Some residents of the New England region of the United States can still remember when states like Massachusetts were globally competitive in the clothing and textiles manufacturing sector.
After the Second World War, of course, the northeastern United States lost most of these factories to southeastern states like North Carolina. Later, during the 1960s and 1970s, the production facilities began to move to the maquiladora region of Mexico.
But the cycle of globalization never stops spinning. During the first decade of the 21st century, these clothing and textile factories shifted again to Asian nations like Bangladesh, Cambodia and China. Will they finally remain there … or will they soon decamp to some other region of the globe?
The Swedish retailer Hennes & Mauritz (H&M) helped answer that question recently by announcing plans for a massive purchasing initiative from Ethiopian suppliers. Their commitment provided support to the emerging consensus that the African continent might represent the world’s next great success story of economic development and expansion.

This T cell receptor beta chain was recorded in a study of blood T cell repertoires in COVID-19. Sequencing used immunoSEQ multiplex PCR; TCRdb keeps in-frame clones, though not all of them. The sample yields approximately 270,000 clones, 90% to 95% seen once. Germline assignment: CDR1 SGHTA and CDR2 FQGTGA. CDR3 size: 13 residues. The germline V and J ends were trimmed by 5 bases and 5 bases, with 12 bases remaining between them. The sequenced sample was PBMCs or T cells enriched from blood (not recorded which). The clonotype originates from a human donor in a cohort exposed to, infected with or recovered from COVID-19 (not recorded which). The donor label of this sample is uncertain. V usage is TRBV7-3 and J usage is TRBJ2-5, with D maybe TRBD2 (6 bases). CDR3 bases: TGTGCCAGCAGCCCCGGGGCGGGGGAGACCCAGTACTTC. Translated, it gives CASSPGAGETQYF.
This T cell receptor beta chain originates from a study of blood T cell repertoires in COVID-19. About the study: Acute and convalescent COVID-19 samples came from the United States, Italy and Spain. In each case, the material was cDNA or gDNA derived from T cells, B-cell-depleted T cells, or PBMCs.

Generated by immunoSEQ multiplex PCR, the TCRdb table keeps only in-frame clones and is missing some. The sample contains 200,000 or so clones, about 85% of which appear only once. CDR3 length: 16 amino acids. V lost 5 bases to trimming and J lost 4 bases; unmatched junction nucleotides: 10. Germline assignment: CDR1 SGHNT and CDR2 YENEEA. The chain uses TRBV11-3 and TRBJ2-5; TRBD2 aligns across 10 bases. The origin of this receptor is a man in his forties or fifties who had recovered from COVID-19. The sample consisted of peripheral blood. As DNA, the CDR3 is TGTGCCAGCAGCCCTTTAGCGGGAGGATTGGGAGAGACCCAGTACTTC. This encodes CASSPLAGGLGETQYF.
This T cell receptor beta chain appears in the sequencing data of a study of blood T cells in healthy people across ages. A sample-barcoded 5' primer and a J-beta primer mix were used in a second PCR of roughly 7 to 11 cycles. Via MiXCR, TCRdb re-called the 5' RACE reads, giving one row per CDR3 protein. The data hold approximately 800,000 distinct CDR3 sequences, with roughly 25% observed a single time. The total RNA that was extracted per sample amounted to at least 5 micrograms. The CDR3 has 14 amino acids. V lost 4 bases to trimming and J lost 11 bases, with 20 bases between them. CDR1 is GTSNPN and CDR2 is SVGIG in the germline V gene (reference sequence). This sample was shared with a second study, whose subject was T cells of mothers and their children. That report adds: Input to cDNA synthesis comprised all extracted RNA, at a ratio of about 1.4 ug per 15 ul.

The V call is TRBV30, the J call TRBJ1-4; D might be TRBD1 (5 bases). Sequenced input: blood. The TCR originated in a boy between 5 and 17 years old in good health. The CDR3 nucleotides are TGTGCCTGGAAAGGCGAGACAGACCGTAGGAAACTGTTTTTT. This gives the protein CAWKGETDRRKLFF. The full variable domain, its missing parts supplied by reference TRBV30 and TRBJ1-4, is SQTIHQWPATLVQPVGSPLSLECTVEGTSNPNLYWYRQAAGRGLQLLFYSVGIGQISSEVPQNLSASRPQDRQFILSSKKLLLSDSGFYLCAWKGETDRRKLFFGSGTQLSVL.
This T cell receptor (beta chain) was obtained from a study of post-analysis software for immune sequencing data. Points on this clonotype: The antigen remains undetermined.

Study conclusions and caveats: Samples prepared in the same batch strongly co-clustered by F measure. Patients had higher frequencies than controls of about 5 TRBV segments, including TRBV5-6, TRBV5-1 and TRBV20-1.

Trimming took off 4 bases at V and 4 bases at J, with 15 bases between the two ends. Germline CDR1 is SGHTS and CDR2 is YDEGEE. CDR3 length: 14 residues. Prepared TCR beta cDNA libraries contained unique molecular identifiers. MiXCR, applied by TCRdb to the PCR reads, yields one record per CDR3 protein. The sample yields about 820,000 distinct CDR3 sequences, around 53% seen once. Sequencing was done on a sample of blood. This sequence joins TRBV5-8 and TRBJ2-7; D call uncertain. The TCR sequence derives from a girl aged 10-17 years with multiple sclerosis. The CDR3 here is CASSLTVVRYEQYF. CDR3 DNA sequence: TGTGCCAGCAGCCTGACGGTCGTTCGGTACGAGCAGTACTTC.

To be sure, this trend isn’t solely the result of African progress. It can also be attributed to growing concerns about the manufacturing industry in Asia, including risks involving worker safety and corporate corruption.
Nevertheless, a significant shift of the world’s production economy towards Africa would undoubtedly help lift the fortunes of some of the world’s least developed economies. On the other hand, it would also place more pressure on the health of some of the world’s most endangered natural environments.
Such trends are an inevitable consequence of the continuing influence of globalization. As soon as the world’s clothing and textile manufacturers settle in any region, they immediately start looking for the next more desirable region!